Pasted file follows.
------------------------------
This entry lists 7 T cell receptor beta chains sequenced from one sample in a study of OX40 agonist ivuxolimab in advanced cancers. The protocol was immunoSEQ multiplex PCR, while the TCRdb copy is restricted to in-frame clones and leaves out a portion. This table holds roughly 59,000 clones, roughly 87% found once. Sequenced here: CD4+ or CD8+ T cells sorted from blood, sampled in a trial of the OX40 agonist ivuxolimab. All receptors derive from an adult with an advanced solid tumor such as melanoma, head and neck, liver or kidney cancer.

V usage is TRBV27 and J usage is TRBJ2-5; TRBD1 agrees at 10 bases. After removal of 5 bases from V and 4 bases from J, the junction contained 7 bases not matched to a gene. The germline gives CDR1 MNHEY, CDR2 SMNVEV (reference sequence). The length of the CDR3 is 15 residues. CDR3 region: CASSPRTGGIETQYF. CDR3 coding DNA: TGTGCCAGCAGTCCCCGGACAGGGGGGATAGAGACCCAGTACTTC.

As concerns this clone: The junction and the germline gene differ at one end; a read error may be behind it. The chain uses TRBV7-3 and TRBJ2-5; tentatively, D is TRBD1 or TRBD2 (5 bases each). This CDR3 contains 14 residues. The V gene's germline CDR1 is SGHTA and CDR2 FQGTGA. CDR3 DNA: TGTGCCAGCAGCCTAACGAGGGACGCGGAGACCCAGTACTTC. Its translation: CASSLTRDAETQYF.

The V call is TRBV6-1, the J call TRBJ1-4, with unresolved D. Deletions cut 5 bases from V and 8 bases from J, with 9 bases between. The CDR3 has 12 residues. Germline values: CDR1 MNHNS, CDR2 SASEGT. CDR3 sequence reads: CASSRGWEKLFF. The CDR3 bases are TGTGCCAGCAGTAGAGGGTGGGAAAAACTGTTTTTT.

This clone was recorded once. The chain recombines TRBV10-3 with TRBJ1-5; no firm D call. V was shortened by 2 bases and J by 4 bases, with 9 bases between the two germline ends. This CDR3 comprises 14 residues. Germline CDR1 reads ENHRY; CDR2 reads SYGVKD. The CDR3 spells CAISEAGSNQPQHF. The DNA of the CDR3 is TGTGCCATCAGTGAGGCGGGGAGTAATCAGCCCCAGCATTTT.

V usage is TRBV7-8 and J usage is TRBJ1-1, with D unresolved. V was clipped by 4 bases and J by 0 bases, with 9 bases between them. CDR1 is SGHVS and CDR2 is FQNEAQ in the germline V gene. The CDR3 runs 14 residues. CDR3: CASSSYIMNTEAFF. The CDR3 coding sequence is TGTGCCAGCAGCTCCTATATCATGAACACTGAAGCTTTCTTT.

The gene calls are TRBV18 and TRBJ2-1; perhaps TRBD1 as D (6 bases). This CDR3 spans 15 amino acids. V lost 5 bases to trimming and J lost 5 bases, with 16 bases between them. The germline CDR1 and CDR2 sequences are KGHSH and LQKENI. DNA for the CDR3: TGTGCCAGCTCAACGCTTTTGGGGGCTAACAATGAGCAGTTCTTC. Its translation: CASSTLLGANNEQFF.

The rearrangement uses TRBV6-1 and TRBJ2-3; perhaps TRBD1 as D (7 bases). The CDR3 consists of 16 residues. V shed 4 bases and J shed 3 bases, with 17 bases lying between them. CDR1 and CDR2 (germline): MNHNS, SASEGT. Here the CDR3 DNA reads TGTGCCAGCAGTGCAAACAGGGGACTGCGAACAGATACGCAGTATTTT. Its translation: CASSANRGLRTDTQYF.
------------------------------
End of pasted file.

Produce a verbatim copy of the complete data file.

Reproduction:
This entry lists 7 T cell receptor beta chains sequenced from one sample in a study of OX40 agonist ivuxolimab in advanced cancers. The protocol was immunoSEQ multiplex PCR, while the TCRdb copy is restricted to in-frame clones and leaves out a portion. This table holds roughly 59,000 clones, roughly 87% found once. Sequenced here: CD4+ or CD8+ T cells sorted from blood, sampled in a trial of the OX40 agonist ivuxolimab. All receptors derive from an adult with an advanced solid tumor such as melanoma, head and neck, liver or kidney cancer.

V usage is TRBV27 and J usage is TRBJ2-5; TRBD1 agrees at 10 bases. After removal of 5 bases from V and 4 bases from J, the junction contained 7 bases not matched to a gene. The germline gives CDR1 MNHEY, CDR2 SMNVEV (reference sequence). The length of the CDR3 is 15 residues. CDR3 region: CASSPRTGGIETQYF. CDR3 coding DNA: TGTGCCAGCAGTCCCCGGACAGGGGGGATAGAGACCCAGTACTTC.

As concerns this clone: The junction and the germline gene differ at one end; a read error may be behind it. The chain uses TRBV7-3 and TRBJ2-5; tentatively, D is TRBD1 or TRBD2 (5 bases each). This CDR3 contains 14 residues. The V gene's germline CDR1 is SGHTA and CDR2 FQGTGA. CDR3 DNA: TGTGCCAGCAGCCTAACGAGGGACGCGGAGACCCAGTACTTC. Its translation: CASSLTRDAETQYF.

The V call is TRBV6-1, the J call TRBJ1-4, with unresolved D. Deletions cut 5 bases from V and 8 bases from J, with 9 bases between. The CDR3 has 12 residues. Germline values: CDR1 MNHNS, CDR2 SASEGT. CDR3 sequence reads: CASSRGWEKLFF. The CDR3 bases are TGTGCCAGCAGTAGAGGGTGGGAAAAACTGTTTTTT.

This clone was recorded once. The chain recombines TRBV10-3 with TRBJ1-5; no firm D call. V was shortened by 2 bases and J by 4 bases, with 9 bases between the two germline ends. This CDR3 comprises 14 residues. Germline CDR1 reads ENHRY; CDR2 reads SYGVKD. The CDR3 spells CAISEAGSNQPQHF. The DNA of the CDR3 is TGTGCCATCAGTGAGGCGGGGAGTAATCAGCCCCAGCATTTT.

V usage is TRBV7-8 and J usage is TRBJ1-1, with D unresolved. V was clipped by 4 bases and J by 0 bases, with 9 bases between them. CDR1 is SGHVS and CDR2 is FQNEAQ in the germline V gene. The CDR3 runs 14 residues. CDR3: CASSSYIMNTEAFF. The CDR3 coding sequence is TGTGCCAGCAGCTCCTATATCATGAACACTGAAGCTTTCTTT.

The gene calls are TRBV18 and TRBJ2-1; perhaps TRBD1 as D (6 bases). This CDR3 spans 15 amino acids. V lost 5 bases to trimming and J lost 5 bases, with 16 bases between them. The germline CDR1 and CDR2 sequences are KGHSH and LQKENI. DNA for the CDR3: TGTGCCAGCTCAACGCTTTTGGGGGCTAACAATGAGCAGTTCTTC. Its translation: CASSTLLGANNEQFF.

The rearrangement uses TRBV6-1 and TRBJ2-3; perhaps TRBD1 as D (7 bases). The CDR3 consists of 16 residues. V shed 4 bases and J shed 3 bases, with 17 bases lying between them. CDR1 and CDR2 (germline): MNHNS, SASEGT. Here the CDR3 DNA reads TGTGCCAGCAGTGCAAACAGGGGACTGCGAACAGATACGCAGTATTTT. Its translation: CASSANRGLRTDTQYF.